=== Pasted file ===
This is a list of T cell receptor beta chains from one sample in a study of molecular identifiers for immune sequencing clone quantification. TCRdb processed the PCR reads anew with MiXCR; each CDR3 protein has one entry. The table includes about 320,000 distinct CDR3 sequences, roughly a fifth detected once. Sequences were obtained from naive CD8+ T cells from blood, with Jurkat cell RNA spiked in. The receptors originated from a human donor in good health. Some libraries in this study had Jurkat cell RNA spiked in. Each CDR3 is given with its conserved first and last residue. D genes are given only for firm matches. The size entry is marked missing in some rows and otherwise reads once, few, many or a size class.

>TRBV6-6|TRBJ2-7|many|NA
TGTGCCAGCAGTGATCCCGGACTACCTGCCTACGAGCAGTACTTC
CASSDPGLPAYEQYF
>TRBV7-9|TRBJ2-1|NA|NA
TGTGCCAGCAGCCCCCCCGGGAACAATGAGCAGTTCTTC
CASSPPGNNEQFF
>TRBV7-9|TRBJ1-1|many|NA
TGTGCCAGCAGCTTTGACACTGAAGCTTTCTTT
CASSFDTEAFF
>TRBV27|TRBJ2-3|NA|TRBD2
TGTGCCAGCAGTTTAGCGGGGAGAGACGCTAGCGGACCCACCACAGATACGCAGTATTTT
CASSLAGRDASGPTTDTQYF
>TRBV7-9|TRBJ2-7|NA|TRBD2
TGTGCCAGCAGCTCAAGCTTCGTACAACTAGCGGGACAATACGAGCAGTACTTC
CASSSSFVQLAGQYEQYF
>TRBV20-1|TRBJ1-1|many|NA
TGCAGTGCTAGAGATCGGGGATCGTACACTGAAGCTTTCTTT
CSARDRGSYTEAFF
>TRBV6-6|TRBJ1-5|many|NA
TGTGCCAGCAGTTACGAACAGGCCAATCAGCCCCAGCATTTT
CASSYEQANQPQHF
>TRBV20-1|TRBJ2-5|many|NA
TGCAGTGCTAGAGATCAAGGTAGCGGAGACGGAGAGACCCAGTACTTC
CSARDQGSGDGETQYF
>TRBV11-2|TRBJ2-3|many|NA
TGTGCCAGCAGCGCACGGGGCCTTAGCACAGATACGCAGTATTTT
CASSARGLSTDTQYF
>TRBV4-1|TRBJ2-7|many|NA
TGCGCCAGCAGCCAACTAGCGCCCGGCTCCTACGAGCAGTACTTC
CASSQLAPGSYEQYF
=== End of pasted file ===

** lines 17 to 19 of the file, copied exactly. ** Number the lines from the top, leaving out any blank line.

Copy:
>TRBV20-1|TRBJ1-1|many|NA
TGCAGTGCTAGAGATCGGGGATCGTACACTGAAGCTTTCTTT
CSARDRGSYTEAFF